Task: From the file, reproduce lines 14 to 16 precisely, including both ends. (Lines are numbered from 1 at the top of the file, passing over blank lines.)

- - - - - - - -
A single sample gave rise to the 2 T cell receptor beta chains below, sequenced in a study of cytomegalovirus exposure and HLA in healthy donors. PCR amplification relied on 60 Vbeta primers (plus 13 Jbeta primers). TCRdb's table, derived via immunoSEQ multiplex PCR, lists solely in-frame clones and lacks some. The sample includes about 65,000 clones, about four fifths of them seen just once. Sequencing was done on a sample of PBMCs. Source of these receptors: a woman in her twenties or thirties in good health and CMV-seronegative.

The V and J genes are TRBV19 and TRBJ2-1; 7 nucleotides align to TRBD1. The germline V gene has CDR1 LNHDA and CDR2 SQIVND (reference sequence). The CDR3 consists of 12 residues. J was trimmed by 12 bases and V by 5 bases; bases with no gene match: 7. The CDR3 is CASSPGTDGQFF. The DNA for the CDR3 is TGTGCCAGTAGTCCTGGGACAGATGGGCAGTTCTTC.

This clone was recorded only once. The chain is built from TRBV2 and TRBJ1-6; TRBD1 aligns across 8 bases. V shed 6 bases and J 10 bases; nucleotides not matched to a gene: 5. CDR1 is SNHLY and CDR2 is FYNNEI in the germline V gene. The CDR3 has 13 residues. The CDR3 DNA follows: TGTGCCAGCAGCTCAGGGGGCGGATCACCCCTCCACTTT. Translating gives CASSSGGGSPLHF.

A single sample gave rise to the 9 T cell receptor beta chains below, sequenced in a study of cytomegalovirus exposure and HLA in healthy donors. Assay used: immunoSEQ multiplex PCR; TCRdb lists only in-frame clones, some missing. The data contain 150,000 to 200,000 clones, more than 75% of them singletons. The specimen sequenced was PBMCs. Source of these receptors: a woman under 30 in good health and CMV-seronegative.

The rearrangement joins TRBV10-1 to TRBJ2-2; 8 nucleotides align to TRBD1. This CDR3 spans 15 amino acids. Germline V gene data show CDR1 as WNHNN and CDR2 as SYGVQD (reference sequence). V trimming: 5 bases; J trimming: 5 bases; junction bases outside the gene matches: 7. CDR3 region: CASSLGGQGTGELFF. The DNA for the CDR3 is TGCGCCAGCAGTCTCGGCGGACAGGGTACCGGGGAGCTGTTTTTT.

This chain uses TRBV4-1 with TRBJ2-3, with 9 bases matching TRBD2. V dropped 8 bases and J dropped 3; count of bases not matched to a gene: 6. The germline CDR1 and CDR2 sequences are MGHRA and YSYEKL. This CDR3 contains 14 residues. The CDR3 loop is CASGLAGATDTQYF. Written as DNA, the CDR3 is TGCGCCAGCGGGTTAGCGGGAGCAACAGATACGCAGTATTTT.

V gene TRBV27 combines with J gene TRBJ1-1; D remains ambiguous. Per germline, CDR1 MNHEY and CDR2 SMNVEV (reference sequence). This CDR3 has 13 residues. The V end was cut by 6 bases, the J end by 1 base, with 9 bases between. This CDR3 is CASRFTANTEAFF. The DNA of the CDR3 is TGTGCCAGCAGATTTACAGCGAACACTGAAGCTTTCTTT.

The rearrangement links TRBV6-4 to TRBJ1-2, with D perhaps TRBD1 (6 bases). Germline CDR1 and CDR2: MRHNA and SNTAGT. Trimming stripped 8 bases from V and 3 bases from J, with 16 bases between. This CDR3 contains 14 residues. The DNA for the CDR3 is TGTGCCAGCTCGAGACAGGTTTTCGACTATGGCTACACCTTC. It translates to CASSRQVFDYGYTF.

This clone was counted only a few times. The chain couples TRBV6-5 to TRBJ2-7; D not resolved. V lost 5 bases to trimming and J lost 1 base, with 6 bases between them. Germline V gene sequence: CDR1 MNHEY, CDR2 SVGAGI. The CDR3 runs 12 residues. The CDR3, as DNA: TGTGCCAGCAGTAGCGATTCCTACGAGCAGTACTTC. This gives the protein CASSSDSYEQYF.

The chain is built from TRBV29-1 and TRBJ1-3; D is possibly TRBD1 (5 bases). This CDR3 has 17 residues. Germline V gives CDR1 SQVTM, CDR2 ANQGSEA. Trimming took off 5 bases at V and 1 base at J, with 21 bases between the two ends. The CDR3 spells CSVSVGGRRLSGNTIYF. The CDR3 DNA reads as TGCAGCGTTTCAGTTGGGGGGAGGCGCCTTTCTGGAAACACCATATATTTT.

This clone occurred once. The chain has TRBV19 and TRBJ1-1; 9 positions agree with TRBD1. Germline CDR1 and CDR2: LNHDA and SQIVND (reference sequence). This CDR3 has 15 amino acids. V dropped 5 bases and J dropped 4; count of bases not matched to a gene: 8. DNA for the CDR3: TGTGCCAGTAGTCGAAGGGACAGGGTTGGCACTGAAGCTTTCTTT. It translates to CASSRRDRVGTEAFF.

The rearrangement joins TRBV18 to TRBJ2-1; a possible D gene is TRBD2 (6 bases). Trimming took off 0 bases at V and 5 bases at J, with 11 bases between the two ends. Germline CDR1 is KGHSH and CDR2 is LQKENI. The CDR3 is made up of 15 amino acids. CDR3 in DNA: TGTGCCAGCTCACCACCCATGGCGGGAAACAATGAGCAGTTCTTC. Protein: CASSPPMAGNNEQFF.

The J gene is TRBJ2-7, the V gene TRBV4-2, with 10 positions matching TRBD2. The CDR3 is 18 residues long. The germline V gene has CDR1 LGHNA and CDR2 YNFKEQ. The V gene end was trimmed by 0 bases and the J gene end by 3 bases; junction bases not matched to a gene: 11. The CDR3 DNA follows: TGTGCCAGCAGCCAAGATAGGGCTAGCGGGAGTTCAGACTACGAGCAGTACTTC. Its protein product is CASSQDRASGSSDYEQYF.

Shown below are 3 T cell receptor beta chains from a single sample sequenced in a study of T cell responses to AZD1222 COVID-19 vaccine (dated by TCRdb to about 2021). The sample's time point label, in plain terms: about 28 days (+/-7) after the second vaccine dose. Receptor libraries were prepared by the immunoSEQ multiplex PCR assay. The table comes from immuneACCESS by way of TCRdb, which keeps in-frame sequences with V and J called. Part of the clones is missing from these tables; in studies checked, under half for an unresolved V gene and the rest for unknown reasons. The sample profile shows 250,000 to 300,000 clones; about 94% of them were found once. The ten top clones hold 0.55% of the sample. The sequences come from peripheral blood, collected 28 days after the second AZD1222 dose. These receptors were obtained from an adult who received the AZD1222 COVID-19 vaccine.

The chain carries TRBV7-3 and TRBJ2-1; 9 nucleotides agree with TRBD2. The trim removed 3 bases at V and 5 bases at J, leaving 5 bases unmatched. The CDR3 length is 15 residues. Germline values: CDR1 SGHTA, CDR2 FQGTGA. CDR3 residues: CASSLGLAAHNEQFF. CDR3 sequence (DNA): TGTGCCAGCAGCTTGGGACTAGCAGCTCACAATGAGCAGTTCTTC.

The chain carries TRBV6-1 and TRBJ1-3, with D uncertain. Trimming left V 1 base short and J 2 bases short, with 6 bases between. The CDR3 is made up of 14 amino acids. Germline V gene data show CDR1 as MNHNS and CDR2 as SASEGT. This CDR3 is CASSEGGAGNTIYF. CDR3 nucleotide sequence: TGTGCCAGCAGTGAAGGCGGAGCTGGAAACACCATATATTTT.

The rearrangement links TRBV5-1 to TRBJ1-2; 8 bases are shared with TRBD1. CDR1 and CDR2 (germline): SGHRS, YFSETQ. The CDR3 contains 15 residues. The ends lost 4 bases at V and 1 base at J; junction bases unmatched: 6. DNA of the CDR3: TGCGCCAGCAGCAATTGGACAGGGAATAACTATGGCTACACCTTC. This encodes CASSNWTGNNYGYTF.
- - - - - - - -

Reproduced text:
Shown below are 3 T cell receptor beta chains from a single sample sequenced in a study of T cell responses to AZD1222 COVID-19 vaccine (dated by TCRdb to about 2021). The sample's time point label, in plain terms: about 28 days (+/-7) after the second vaccine dose. Receptor libraries were prepared by the immunoSEQ multiplex PCR assay. The table comes from immuneACCESS by way of TCRdb, which keeps in-frame sequences with V and J called. Part of the clones is missing from these tables; in studies checked, under half for an unresolved V gene and the rest for unknown reasons. The sample profile shows 250,000 to 300,000 clones; about 94% of them were found once. The ten top clones hold 0.55% of the sample. The sequences come from peripheral blood, collected 28 days after the second AZD1222 dose. These receptors were obtained from an adult who received the AZD1222 COVID-19 vaccine.

The chain carries TRBV7-3 and TRBJ2-1; 9 nucleotides agree with TRBD2. The trim removed 3 bases at V and 5 bases at J, leaving 5 bases unmatched. The CDR3 length is 15 residues. Germline values: CDR1 SGHTA, CDR2 FQGTGA. CDR3 residues: CASSLGLAAHNEQFF. CDR3 sequence (DNA): TGTGCCAGCAGCTTGGGACTAGCAGCTCACAATGAGCAGTTCTTC.

The chain carries TRBV6-1 and TRBJ1-3, with D uncertain. Trimming left V 1 base short and J 2 bases short, with 6 bases between. The CDR3 is made up of 14 amino acids. Germline V gene data show CDR1 as MNHNS and CDR2 as SASEGT. This CDR3 is CASSEGGAGNTIYF. CDR3 nucleotide sequence: TGTGCCAGCAGTGAAGGCGGAGCTGGAAACACCATATATTTT.